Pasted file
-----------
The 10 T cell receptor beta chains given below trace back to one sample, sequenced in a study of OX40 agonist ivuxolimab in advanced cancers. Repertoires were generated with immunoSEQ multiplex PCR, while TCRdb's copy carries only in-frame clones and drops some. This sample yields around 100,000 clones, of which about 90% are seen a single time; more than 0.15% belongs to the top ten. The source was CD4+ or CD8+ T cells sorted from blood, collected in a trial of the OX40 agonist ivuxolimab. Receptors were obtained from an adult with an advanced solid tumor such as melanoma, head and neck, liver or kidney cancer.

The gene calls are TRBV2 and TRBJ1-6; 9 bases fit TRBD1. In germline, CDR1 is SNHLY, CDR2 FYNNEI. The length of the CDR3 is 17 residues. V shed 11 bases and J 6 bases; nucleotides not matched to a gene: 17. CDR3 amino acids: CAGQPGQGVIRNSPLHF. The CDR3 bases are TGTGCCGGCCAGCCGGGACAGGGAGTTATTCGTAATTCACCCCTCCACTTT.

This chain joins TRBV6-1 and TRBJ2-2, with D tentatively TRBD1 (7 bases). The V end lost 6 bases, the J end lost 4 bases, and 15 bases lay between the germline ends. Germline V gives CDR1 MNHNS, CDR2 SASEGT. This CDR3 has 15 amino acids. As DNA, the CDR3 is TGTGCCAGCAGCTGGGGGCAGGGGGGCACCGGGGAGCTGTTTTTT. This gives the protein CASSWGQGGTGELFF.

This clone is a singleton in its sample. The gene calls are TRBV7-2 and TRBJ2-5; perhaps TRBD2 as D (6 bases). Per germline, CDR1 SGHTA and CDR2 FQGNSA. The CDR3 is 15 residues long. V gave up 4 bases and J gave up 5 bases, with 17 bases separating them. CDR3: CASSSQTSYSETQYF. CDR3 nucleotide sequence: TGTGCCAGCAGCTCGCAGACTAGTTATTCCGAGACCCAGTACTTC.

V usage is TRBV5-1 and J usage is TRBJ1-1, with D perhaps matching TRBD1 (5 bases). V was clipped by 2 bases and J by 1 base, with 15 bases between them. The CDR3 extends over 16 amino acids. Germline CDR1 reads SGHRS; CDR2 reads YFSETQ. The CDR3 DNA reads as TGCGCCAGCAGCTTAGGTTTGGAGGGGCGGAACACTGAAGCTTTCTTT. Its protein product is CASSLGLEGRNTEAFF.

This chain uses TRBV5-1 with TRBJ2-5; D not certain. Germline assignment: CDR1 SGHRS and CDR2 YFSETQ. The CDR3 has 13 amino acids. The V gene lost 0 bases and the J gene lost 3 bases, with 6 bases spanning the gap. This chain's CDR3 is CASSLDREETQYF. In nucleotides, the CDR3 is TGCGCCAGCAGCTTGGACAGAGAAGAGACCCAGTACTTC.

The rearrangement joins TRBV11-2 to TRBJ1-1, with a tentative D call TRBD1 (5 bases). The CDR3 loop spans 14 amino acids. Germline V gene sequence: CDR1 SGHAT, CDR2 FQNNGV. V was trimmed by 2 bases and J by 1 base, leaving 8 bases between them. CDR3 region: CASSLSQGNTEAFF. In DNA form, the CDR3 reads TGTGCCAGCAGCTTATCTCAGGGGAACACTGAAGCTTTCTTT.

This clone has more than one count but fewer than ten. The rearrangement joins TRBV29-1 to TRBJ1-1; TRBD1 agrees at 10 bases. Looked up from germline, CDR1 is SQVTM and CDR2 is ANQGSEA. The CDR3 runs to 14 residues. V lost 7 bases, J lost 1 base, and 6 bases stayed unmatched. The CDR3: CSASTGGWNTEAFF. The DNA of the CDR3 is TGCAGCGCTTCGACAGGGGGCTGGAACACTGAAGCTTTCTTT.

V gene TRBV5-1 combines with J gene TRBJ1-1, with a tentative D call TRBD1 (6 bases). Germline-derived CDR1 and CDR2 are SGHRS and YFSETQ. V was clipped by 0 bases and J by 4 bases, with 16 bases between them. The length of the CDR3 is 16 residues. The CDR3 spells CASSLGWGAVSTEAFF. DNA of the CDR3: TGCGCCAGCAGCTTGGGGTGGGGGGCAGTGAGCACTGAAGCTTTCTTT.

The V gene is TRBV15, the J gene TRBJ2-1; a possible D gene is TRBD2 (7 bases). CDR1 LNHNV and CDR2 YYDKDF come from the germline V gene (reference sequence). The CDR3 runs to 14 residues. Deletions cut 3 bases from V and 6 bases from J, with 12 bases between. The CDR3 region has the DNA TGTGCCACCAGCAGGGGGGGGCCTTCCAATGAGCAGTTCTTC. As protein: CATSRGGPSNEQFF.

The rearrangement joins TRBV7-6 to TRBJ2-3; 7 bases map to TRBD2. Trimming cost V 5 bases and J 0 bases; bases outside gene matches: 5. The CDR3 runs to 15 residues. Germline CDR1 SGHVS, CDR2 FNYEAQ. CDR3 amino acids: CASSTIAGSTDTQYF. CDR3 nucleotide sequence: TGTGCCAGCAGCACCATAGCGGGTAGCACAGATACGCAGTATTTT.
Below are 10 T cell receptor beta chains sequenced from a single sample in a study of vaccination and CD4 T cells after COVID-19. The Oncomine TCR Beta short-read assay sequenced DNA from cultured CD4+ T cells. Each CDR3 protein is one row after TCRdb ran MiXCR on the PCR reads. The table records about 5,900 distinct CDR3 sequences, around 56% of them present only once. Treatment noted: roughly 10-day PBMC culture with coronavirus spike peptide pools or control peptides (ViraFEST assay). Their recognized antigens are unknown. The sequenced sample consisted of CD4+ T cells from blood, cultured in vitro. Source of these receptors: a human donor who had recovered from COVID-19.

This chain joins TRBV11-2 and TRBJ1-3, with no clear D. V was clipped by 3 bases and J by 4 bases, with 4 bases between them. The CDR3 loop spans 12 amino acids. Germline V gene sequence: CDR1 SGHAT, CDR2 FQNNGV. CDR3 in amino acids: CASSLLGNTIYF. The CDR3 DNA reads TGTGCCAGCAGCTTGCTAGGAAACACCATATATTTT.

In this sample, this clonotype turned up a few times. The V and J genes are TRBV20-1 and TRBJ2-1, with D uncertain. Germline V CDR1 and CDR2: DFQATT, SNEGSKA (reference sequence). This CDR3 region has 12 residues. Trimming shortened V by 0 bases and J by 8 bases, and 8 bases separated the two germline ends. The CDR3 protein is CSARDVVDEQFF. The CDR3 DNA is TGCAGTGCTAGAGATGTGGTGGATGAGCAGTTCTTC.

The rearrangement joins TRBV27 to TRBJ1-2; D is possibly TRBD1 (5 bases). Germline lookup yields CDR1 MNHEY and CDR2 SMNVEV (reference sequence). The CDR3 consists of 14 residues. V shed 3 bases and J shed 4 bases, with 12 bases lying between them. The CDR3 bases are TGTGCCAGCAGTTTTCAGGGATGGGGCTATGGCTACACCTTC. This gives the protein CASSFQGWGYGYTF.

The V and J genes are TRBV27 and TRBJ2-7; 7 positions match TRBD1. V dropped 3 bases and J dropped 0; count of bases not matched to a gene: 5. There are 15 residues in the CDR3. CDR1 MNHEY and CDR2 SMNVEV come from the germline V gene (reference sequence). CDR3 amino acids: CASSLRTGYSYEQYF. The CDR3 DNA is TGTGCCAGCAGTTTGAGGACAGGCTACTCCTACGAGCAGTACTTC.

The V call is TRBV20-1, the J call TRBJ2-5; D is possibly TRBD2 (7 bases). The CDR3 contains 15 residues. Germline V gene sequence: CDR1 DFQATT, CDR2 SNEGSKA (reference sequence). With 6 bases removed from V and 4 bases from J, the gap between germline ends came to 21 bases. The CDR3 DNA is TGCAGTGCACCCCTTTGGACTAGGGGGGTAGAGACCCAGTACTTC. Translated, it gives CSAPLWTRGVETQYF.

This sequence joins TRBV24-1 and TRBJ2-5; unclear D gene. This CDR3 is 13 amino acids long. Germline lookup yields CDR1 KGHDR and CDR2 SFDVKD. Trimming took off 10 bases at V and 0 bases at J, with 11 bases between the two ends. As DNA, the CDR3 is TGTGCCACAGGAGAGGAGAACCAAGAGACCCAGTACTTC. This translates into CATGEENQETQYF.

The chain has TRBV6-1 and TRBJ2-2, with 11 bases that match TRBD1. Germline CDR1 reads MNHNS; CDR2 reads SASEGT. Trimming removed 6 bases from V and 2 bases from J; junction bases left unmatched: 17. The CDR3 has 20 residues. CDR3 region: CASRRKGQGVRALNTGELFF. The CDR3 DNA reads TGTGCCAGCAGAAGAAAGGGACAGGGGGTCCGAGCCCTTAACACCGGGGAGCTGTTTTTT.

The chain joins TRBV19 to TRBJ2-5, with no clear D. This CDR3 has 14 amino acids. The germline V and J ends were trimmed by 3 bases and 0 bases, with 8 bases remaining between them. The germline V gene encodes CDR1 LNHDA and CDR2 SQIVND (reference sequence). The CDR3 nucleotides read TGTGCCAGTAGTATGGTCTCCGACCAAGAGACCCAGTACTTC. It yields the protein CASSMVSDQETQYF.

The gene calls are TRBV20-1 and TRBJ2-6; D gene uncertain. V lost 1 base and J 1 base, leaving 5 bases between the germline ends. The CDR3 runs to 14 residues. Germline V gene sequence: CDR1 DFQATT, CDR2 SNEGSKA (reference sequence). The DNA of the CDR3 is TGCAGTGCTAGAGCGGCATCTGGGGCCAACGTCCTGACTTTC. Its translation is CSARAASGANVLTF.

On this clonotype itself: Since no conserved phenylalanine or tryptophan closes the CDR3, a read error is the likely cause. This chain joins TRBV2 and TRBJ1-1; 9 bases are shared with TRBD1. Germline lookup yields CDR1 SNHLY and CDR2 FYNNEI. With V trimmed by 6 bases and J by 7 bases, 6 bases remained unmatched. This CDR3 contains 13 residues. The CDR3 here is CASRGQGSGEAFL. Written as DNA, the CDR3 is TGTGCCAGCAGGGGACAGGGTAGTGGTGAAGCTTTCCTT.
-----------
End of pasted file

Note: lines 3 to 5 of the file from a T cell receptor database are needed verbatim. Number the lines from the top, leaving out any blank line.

This chain joins TRBV6-1 and TRBJ2-2, with D tentatively TRBD1 (7 bases). The V end lost 6 bases, the J end lost 4 bases, and 15 bases lay between the germline ends. Germline V gives CDR1 MNHNS, CDR2 SASEGT. This CDR3 has 15 amino acids. As DNA, the CDR3 is TGTGCCAGCAGCTGGGGGCAGGGGGGCACCGGGGAGCTGTTTTTT. This gives the protein CASSWGQGGTGELFF.

This clone is a singleton in its sample. The gene calls are TRBV7-2 and TRBJ2-5; perhaps TRBD2 as D (6 bases). Per germline, CDR1 SGHTA and CDR2 FQGNSA. The CDR3 is 15 residues long. V gave up 4 bases and J gave up 5 bases, with 17 bases separating them. CDR3: CASSSQTSYSETQYF. CDR3 nucleotide sequence: TGTGCCAGCAGCTCGCAGACTAGTTATTCCGAGACCCAGTACTTC.

V usage is TRBV5-1 and J usage is TRBJ1-1, with D perhaps matching TRBD1 (5 bases). V was clipped by 2 bases and J by 1 base, with 15 bases between them. The CDR3 extends over 16 amino acids. Germline CDR1 reads SGHRS; CDR2 reads YFSETQ. The CDR3 DNA reads as TGCGCCAGCAGCTTAGGTTTGGAGGGGCGGAACACTGAAGCTTTCTTT. Its protein product is CASSLGLEGRNTEAFF.